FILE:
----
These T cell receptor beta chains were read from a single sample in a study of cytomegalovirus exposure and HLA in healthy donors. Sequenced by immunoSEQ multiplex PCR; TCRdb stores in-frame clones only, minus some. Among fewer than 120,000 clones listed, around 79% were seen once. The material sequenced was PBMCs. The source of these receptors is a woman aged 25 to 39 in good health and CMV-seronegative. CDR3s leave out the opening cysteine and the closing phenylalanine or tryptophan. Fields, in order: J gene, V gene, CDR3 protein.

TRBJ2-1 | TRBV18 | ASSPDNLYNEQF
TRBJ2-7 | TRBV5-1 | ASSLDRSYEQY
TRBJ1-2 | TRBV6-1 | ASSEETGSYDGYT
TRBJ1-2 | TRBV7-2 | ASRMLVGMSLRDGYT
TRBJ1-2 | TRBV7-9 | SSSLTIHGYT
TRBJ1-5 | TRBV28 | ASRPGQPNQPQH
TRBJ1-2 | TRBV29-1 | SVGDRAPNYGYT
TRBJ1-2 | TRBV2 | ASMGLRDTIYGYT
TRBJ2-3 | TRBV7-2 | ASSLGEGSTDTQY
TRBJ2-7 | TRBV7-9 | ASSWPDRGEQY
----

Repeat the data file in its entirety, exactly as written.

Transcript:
These T cell receptor beta chains were read from a single sample in a study of cytomegalovirus exposure and HLA in healthy donors. Sequenced by immunoSEQ multiplex PCR; TCRdb stores in-frame clones only, minus some. Among fewer than 120,000 clones listed, around 79% were seen once. The material sequenced was PBMCs. The source of these receptors is a woman aged 25 to 39 in good health and CMV-seronegative. CDR3s leave out the opening cysteine and the closing phenylalanine or tryptophan. Fields, in order: J gene, V gene, CDR3 protein.

TRBJ2-1 | TRBV18 | ASSPDNLYNEQF
TRBJ2-7 | TRBV5-1 | ASSLDRSYEQY
TRBJ1-2 | TRBV6-1 | ASSEETGSYDGYT
TRBJ1-2 | TRBV7-2 | ASRMLVGMSLRDGYT
TRBJ1-2 | TRBV7-9 | SSSLTIHGYT
TRBJ1-5 | TRBV28 | ASRPGQPNQPQH
TRBJ1-2 | TRBV29-1 | SVGDRAPNYGYT
TRBJ1-2 | TRBV2 | ASMGLRDTIYGYT
TRBJ2-3 | TRBV7-2 | ASSLGEGSTDTQY
TRBJ2-7 | TRBV7-9 | ASSWPDRGEQY